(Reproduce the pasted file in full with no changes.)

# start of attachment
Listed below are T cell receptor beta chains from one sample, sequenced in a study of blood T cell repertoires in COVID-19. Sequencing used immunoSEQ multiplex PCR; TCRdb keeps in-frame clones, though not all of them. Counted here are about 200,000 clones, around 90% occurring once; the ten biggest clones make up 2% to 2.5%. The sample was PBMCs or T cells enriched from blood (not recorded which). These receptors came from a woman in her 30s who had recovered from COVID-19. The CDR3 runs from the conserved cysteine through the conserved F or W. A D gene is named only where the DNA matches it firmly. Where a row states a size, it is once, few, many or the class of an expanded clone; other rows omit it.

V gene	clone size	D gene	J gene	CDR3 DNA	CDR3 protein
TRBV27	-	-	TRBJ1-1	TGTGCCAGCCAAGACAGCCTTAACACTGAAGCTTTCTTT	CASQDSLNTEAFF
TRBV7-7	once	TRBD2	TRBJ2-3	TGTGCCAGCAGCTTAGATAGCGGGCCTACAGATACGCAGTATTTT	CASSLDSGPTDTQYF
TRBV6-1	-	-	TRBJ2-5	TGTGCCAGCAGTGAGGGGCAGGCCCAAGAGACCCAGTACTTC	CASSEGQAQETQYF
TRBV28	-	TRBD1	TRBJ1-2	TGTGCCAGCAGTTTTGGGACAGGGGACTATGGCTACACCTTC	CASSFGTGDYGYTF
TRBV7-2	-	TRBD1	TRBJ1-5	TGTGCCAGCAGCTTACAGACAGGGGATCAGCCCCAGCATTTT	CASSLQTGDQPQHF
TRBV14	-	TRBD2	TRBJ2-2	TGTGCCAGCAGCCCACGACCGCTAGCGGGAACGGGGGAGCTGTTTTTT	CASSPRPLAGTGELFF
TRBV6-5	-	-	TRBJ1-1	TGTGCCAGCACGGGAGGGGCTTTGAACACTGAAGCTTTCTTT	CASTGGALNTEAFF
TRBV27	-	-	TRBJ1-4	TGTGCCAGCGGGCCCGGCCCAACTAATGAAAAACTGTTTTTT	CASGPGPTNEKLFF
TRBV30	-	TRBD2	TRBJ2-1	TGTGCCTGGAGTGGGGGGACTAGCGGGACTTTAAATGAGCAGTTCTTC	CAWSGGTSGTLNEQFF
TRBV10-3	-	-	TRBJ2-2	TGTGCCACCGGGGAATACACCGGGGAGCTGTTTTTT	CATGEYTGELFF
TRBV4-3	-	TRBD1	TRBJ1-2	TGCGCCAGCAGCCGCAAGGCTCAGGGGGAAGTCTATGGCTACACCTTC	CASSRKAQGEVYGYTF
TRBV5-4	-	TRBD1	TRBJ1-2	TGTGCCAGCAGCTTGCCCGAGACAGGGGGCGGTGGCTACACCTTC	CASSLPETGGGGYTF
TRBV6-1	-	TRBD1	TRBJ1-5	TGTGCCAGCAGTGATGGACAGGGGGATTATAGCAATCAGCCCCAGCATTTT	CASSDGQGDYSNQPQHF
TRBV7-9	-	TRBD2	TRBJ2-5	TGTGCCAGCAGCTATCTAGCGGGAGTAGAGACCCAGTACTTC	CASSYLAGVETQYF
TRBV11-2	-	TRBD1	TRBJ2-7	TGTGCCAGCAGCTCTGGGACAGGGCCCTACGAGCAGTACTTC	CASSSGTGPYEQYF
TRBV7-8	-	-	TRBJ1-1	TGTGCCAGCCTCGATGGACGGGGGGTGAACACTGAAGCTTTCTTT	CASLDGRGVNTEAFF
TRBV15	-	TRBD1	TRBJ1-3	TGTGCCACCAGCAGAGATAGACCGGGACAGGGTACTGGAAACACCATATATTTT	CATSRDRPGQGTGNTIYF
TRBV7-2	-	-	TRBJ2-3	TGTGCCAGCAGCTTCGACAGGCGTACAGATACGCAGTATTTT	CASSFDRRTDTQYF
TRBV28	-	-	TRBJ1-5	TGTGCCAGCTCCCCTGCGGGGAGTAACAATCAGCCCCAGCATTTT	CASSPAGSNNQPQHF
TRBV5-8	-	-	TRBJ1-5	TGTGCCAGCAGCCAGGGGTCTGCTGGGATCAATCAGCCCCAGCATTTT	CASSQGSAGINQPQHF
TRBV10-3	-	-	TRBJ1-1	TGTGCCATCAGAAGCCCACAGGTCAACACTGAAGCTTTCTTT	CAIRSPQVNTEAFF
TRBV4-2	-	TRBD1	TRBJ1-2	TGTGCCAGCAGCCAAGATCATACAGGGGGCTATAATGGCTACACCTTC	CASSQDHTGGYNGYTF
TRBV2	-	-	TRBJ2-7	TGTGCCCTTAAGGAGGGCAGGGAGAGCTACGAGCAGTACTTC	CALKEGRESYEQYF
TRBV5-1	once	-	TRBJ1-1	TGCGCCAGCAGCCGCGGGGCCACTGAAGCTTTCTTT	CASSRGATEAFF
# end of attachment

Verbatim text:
Listed below are T cell receptor beta chains from one sample, sequenced in a study of blood T cell repertoires in COVID-19. Sequencing used immunoSEQ multiplex PCR; TCRdb keeps in-frame clones, though not all of them. Counted here are about 200,000 clones, around 90% occurring once; the ten biggest clones make up 2% to 2.5%. The sample was PBMCs or T cells enriched from blood (not recorded which). These receptors came from a woman in her 30s who had recovered from COVID-19. The CDR3 runs from the conserved cysteine through the conserved F or W. A D gene is named only where the DNA matches it firmly. Where a row states a size, it is once, few, many or the class of an expanded clone; other rows omit it.

V gene	clone size	D gene	J gene	CDR3 DNA	CDR3 protein
TRBV27	-	-	TRBJ1-1	TGTGCCAGCCAAGACAGCCTTAACACTGAAGCTTTCTTT	CASQDSLNTEAFF
TRBV7-7	once	TRBD2	TRBJ2-3	TGTGCCAGCAGCTTAGATAGCGGGCCTACAGATACGCAGTATTTT	CASSLDSGPTDTQYF
TRBV6-1	-	-	TRBJ2-5	TGTGCCAGCAGTGAGGGGCAGGCCCAAGAGACCCAGTACTTC	CASSEGQAQETQYF
TRBV28	-	TRBD1	TRBJ1-2	TGTGCCAGCAGTTTTGGGACAGGGGACTATGGCTACACCTTC	CASSFGTGDYGYTF
TRBV7-2	-	TRBD1	TRBJ1-5	TGTGCCAGCAGCTTACAGACAGGGGATCAGCCCCAGCATTTT	CASSLQTGDQPQHF
TRBV14	-	TRBD2	TRBJ2-2	TGTGCCAGCAGCCCACGACCGCTAGCGGGAACGGGGGAGCTGTTTTTT	CASSPRPLAGTGELFF
TRBV6-5	-	-	TRBJ1-1	TGTGCCAGCACGGGAGGGGCTTTGAACACTGAAGCTTTCTTT	CASTGGALNTEAFF
TRBV27	-	-	TRBJ1-4	TGTGCCAGCGGGCCCGGCCCAACTAATGAAAAACTGTTTTTT	CASGPGPTNEKLFF
TRBV30	-	TRBD2	TRBJ2-1	TGTGCCTGGAGTGGGGGGACTAGCGGGACTTTAAATGAGCAGTTCTTC	CAWSGGTSGTLNEQFF
TRBV10-3	-	-	TRBJ2-2	TGTGCCACCGGGGAATACACCGGGGAGCTGTTTTTT	CATGEYTGELFF
TRBV4-3	-	TRBD1	TRBJ1-2	TGCGCCAGCAGCCGCAAGGCTCAGGGGGAAGTCTATGGCTACACCTTC	CASSRKAQGEVYGYTF
TRBV5-4	-	TRBD1	TRBJ1-2	TGTGCCAGCAGCTTGCCCGAGACAGGGGGCGGTGGCTACACCTTC	CASSLPETGGGGYTF
TRBV6-1	-	TRBD1	TRBJ1-5	TGTGCCAGCAGTGATGGACAGGGGGATTATAGCAATCAGCCCCAGCATTTT	CASSDGQGDYSNQPQHF
TRBV7-9	-	TRBD2	TRBJ2-5	TGTGCCAGCAGCTATCTAGCGGGAGTAGAGACCCAGTACTTC	CASSYLAGVETQYF
TRBV11-2	-	TRBD1	TRBJ2-7	TGTGCCAGCAGCTCTGGGACAGGGCCCTACGAGCAGTACTTC	CASSSGTGPYEQYF
TRBV7-8	-	-	TRBJ1-1	TGTGCCAGCCTCGATGGACGGGGGGTGAACACTGAAGCTTTCTTT	CASLDGRGVNTEAFF
TRBV15	-	TRBD1	TRBJ1-3	TGTGCCACCAGCAGAGATAGACCGGGACAGGGTACTGGAAACACCATATATTTT	CATSRDRPGQGTGNTIYF
TRBV7-2	-	-	TRBJ2-3	TGTGCCAGCAGCTTCGACAGGCGTACAGATACGCAGTATTTT	CASSFDRRTDTQYF
TRBV28	-	-	TRBJ1-5	TGTGCCAGCTCCCCTGCGGGGAGTAACAATCAGCCCCAGCATTTT	CASSPAGSNNQPQHF
TRBV5-8	-	-	TRBJ1-5	TGTGCCAGCAGCCAGGGGTCTGCTGGGATCAATCAGCCCCAGCATTTT	CASSQGSAGINQPQHF
TRBV10-3	-	-	TRBJ1-1	TGTGCCATCAGAAGCCCACAGGTCAACACTGAAGCTTTCTTT	CAIRSPQVNTEAFF
TRBV4-2	-	TRBD1	TRBJ1-2	TGTGCCAGCAGCCAAGATCATACAGGGGGCTATAATGGCTACACCTTC	CASSQDHTGGYNGYTF
TRBV2	-	-	TRBJ2-7	TGTGCCCTTAAGGAGGGCAGGGAGAGCTACGAGCAGTACTTC	CALKEGRESYEQYF
TRBV5-1	once	-	TRBJ1-1	TGCGCCAGCAGCCGCGGGGCCACTGAAGCTTTCTTT	CASSRGATEAFF